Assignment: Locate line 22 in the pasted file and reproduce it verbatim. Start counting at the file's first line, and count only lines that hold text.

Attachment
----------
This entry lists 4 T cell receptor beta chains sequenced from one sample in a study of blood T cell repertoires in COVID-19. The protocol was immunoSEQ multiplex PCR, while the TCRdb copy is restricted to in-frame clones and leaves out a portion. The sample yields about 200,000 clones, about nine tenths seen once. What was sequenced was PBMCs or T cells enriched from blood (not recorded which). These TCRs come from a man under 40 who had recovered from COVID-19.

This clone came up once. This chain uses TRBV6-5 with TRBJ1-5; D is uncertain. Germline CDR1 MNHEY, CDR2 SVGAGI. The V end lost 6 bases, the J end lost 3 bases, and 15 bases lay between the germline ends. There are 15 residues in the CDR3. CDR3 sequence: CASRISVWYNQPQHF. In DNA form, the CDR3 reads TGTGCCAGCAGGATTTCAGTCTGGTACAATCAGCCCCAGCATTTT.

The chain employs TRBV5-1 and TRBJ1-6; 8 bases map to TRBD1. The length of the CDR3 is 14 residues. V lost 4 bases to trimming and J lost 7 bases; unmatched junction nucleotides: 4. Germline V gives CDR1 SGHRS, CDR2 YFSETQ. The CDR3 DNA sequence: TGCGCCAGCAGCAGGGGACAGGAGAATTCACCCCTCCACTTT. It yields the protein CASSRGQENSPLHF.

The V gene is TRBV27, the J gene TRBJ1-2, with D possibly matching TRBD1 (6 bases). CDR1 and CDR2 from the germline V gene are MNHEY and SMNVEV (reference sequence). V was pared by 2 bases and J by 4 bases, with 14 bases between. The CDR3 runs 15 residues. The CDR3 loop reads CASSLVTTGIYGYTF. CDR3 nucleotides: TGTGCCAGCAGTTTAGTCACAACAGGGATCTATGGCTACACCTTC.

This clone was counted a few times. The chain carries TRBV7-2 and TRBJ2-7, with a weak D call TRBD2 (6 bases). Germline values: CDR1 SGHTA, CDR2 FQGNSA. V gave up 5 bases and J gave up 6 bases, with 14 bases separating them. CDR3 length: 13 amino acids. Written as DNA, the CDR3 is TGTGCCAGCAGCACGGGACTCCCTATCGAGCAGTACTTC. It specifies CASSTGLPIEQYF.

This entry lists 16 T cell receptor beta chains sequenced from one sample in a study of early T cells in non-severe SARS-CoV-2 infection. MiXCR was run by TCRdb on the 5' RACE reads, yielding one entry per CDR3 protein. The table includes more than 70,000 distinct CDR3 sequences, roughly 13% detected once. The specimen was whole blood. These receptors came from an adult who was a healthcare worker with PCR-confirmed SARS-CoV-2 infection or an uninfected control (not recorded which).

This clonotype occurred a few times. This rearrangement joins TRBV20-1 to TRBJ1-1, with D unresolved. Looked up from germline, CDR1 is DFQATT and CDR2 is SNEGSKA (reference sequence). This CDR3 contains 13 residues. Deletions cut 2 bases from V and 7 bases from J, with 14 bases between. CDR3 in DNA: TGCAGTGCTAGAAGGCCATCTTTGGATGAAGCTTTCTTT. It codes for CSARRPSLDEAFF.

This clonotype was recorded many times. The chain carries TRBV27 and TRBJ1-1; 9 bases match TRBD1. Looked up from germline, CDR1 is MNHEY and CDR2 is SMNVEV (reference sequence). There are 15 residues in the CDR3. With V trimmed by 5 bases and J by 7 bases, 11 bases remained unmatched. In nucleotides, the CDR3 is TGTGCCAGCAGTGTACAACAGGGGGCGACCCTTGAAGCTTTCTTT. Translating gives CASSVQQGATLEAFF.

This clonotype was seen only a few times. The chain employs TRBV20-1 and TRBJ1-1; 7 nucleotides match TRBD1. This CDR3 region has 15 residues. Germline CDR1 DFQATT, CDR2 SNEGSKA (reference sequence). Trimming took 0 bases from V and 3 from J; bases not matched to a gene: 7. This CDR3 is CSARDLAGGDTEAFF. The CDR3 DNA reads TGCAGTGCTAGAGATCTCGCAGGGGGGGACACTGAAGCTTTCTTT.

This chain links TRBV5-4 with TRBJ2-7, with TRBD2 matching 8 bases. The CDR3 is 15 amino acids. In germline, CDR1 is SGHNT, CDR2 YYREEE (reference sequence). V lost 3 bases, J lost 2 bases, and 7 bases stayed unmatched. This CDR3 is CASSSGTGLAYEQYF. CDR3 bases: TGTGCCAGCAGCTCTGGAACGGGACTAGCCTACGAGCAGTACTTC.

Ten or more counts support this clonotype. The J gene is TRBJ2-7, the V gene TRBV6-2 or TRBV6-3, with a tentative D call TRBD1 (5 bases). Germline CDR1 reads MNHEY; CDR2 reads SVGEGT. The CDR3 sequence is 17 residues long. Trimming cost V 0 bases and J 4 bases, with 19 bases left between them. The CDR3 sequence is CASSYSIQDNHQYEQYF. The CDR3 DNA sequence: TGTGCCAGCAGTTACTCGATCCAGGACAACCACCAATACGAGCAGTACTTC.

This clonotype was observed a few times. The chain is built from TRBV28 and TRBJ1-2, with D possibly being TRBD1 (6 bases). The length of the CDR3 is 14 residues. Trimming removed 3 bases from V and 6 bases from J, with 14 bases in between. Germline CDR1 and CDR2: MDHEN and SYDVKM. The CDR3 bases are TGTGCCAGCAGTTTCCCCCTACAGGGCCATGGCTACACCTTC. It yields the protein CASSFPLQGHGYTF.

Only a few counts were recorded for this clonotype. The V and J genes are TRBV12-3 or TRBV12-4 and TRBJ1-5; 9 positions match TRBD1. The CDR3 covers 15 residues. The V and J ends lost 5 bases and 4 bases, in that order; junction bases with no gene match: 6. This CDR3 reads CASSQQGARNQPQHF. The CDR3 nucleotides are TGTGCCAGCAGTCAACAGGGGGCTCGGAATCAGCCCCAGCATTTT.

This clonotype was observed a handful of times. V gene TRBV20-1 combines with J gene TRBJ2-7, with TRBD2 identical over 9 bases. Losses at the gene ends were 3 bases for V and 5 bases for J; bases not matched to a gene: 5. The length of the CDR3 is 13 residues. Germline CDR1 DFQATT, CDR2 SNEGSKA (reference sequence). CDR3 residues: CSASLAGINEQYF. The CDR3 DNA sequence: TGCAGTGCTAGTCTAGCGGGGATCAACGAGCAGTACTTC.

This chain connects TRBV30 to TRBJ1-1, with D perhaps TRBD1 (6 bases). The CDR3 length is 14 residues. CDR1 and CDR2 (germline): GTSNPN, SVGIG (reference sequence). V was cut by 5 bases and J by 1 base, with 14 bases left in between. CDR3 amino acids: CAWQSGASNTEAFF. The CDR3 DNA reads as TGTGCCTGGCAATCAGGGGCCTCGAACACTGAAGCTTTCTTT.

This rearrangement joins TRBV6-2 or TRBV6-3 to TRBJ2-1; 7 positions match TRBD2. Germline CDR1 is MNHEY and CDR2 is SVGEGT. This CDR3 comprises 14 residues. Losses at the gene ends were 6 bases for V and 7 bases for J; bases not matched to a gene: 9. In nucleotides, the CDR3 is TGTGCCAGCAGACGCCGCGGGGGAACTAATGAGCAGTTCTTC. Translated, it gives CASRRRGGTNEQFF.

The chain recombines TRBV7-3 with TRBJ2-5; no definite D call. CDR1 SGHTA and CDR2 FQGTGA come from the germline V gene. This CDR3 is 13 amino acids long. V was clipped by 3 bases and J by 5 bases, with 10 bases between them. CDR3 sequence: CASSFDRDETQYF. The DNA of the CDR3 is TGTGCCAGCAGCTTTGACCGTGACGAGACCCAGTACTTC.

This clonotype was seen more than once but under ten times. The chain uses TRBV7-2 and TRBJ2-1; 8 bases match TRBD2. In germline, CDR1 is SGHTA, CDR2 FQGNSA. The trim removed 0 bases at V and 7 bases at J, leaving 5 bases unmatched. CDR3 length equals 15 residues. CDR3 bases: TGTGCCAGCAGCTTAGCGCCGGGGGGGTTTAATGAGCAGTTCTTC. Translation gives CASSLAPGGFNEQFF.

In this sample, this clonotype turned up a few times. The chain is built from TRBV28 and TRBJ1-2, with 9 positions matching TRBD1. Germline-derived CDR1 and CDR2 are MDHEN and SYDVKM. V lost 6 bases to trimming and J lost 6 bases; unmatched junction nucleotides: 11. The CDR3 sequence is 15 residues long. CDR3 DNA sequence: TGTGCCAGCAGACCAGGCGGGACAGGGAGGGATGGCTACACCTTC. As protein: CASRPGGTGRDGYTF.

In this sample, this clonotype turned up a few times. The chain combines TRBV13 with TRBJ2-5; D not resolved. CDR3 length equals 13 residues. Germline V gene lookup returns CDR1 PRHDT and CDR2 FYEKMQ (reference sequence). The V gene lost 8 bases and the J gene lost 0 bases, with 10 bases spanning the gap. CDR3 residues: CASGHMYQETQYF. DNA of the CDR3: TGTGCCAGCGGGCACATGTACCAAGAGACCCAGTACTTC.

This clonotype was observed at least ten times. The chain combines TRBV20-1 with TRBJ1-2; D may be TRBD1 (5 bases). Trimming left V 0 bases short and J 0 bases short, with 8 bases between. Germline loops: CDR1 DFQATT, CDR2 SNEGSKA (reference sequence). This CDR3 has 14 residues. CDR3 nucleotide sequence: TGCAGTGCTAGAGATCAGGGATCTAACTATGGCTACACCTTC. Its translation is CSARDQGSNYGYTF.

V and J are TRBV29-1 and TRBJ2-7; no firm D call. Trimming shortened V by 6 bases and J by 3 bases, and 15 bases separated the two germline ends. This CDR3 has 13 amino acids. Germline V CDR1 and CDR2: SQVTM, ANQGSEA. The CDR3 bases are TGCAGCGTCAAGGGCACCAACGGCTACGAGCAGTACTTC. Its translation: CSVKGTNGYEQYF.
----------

V and J are TRBV29-1 and TRBJ2-7; no firm D call. Trimming shortened V by 6 bases and J by 3 bases, and 15 bases separated the two germline ends. This CDR3 has 13 amino acids. Germline V CDR1 and CDR2: SQVTM, ANQGSEA. The CDR3 bases are TGCAGCGTCAAGGGCACCAACGGCTACGAGCAGTACTTC. Its translation: CSVKGTNGYEQYF.